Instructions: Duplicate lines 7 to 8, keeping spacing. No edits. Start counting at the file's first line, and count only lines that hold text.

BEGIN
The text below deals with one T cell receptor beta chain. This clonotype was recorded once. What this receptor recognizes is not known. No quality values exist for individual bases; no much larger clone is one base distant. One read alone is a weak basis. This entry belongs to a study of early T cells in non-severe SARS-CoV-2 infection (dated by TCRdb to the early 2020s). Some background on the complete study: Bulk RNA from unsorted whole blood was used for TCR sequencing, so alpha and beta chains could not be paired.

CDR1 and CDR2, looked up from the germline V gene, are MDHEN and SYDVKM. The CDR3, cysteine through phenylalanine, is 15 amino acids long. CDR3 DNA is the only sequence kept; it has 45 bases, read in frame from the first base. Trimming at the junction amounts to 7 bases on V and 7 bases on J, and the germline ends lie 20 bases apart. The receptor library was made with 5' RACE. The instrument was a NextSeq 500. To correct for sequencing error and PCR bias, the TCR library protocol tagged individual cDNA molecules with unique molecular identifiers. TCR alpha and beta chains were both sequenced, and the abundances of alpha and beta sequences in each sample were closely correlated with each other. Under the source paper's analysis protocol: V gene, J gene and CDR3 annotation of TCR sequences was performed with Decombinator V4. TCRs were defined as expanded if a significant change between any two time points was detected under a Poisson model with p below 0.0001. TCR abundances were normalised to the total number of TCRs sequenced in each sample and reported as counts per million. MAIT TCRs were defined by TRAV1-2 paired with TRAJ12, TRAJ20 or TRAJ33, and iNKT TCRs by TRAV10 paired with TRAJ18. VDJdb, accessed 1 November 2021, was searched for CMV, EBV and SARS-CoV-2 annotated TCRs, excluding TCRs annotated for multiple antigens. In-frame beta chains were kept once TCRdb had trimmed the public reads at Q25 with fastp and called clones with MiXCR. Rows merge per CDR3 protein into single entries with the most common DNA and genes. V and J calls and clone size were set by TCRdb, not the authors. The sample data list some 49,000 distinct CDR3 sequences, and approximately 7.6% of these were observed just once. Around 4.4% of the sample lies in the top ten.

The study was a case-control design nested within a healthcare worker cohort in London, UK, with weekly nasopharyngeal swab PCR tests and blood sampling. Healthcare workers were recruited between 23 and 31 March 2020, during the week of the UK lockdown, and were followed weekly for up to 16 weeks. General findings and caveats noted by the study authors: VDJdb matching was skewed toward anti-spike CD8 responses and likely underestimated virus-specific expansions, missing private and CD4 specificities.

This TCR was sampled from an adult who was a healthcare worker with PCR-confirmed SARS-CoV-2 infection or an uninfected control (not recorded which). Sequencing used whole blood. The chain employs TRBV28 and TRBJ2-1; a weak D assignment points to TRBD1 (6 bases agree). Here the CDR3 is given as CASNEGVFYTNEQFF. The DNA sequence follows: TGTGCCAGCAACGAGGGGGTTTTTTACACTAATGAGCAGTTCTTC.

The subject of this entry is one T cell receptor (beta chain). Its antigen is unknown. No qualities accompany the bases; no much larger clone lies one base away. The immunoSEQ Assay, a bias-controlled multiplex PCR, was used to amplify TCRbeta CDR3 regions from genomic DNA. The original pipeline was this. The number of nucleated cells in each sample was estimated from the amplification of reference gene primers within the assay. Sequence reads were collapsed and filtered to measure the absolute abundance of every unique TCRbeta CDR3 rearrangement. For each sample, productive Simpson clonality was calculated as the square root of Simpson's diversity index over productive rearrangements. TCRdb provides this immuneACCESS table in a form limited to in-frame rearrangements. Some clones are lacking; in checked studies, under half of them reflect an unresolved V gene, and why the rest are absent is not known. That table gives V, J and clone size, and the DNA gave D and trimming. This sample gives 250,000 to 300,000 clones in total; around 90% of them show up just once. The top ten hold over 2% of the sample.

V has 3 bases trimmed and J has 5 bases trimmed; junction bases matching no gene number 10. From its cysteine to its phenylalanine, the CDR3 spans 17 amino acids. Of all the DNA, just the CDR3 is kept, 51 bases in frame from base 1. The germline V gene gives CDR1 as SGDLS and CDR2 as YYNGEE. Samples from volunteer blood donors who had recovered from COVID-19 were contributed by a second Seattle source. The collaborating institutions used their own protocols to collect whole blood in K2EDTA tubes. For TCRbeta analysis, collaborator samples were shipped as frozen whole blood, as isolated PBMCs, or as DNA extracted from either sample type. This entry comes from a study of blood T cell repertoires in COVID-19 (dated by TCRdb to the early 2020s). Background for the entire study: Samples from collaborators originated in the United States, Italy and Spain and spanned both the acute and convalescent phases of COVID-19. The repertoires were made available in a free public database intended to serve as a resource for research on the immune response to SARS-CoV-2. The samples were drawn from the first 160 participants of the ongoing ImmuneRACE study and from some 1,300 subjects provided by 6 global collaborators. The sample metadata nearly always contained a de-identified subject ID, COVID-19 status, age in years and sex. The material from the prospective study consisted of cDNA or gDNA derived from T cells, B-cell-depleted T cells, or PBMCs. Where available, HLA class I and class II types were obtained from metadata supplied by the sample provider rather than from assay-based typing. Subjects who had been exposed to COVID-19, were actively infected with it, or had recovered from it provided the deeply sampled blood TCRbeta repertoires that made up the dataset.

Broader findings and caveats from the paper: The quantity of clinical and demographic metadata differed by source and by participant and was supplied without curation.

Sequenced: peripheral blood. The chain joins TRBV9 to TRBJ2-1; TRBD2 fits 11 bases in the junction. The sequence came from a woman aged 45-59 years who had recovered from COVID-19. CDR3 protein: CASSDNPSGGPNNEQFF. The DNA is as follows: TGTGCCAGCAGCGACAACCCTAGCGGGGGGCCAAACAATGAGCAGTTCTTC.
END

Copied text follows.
Broader findings and caveats from the paper: The quantity of clinical and demographic metadata differed by source and by participant and was supplied without curation.

Sequenced: peripheral blood. The chain joins TRBV9 to TRBJ2-1; TRBD2 fits 11 bases in the junction. The sequence came from a woman aged 45-59 years who had recovered from COVID-19. CDR3 protein: CASSDNPSGGPNNEQFF. The DNA is as follows: TGTGCCAGCAGCGACAACCCTAGCGGGGGGCCAAACAATGAGCAGTTCTTC.